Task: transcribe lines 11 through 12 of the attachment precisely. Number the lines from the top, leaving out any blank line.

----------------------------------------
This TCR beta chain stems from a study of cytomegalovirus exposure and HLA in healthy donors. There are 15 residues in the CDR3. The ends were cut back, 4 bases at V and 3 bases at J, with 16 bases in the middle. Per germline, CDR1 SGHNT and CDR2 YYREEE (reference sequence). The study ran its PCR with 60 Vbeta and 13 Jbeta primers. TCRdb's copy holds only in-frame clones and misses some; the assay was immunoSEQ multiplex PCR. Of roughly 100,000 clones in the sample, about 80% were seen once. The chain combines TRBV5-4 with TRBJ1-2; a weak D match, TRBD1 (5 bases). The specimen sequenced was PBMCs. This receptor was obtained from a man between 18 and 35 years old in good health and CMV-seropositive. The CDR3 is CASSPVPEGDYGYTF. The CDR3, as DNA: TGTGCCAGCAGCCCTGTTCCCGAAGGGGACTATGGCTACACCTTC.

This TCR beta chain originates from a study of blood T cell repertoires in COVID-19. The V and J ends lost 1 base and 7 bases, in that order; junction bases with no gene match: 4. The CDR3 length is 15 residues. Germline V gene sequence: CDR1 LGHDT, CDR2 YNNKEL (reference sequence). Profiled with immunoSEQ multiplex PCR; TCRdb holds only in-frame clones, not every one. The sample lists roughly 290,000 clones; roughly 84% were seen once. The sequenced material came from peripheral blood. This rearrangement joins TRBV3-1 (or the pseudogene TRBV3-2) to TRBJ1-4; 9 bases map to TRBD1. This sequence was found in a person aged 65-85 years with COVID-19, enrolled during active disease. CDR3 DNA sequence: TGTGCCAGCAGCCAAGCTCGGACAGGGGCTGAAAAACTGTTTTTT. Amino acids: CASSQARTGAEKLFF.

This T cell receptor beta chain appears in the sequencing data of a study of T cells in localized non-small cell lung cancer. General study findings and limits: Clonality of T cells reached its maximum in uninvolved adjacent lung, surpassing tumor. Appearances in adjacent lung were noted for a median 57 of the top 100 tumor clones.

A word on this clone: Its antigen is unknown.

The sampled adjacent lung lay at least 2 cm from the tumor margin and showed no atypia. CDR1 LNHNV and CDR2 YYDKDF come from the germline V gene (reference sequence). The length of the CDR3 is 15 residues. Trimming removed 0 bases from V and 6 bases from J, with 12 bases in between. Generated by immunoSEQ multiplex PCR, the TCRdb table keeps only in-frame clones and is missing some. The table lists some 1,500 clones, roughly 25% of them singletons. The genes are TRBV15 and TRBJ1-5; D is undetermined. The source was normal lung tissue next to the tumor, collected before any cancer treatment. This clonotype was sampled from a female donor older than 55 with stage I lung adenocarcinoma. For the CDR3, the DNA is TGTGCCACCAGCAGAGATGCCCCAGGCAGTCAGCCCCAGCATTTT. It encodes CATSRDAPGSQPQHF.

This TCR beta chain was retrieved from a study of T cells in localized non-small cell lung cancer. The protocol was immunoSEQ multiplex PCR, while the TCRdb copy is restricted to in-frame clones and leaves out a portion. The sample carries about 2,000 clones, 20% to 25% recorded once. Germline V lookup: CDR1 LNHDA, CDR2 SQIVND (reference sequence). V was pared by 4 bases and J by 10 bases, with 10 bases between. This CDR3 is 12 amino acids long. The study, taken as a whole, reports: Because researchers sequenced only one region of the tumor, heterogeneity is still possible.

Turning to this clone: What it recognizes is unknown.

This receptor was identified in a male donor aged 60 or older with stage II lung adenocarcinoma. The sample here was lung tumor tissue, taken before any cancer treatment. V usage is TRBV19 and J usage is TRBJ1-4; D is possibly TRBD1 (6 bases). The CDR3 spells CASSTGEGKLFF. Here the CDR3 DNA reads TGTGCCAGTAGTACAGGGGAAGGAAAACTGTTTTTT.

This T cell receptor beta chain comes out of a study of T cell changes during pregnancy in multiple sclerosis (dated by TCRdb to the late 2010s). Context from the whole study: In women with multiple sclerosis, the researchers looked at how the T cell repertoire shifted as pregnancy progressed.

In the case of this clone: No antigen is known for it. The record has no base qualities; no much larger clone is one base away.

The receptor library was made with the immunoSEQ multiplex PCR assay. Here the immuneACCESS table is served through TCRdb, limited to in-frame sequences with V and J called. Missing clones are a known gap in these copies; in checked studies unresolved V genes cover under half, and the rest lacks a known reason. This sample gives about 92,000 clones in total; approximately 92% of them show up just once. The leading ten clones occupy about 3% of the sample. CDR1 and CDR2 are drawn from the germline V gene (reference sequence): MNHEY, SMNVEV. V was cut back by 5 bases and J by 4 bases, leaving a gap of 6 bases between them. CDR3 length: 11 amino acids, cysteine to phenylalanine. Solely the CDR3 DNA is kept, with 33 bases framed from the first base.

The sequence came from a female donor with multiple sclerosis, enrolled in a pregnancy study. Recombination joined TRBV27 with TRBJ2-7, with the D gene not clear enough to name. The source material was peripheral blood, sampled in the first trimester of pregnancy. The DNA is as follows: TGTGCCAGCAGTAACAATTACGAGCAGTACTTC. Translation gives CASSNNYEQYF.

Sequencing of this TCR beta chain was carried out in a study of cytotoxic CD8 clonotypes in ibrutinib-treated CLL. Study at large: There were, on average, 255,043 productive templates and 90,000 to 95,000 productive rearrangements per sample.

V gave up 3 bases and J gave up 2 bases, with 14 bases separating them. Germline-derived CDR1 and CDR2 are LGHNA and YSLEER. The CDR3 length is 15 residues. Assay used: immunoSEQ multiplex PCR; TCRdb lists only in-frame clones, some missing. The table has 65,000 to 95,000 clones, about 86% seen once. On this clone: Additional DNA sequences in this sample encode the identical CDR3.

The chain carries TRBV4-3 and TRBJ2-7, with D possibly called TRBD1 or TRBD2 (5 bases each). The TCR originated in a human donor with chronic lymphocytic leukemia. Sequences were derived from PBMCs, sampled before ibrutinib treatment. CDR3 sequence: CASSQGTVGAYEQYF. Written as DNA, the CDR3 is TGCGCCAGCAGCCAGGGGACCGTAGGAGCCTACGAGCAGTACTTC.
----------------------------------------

The receptor library was made with the immunoSEQ multiplex PCR assay. Here the immuneACCESS table is served through TCRdb, limited to in-frame sequences with V and J called. Missing clones are a known gap in these copies; in checked studies unresolved V genes cover under half, and the rest lacks a known reason. This sample gives about 92,000 clones in total; approximately 92% of them show up just once. The leading ten clones occupy about 3% of the sample. CDR1 and CDR2 are drawn from the germline V gene (reference sequence): MNHEY, SMNVEV. V was cut back by 5 bases and J by 4 bases, leaving a gap of 6 bases between them. CDR3 length: 11 amino acids, cysteine to phenylalanine. Solely the CDR3 DNA is kept, with 33 bases framed from the first base.

The sequence came from a female donor with multiple sclerosis, enrolled in a pregnancy study. Recombination joined TRBV27 with TRBJ2-7, with the D gene not clear enough to name. The source material was peripheral blood, sampled in the first trimester of pregnancy. The DNA is as follows: TGTGCCAGCAGTAACAATTACGAGCAGTACTTC. Translation gives CASSNNYEQYF.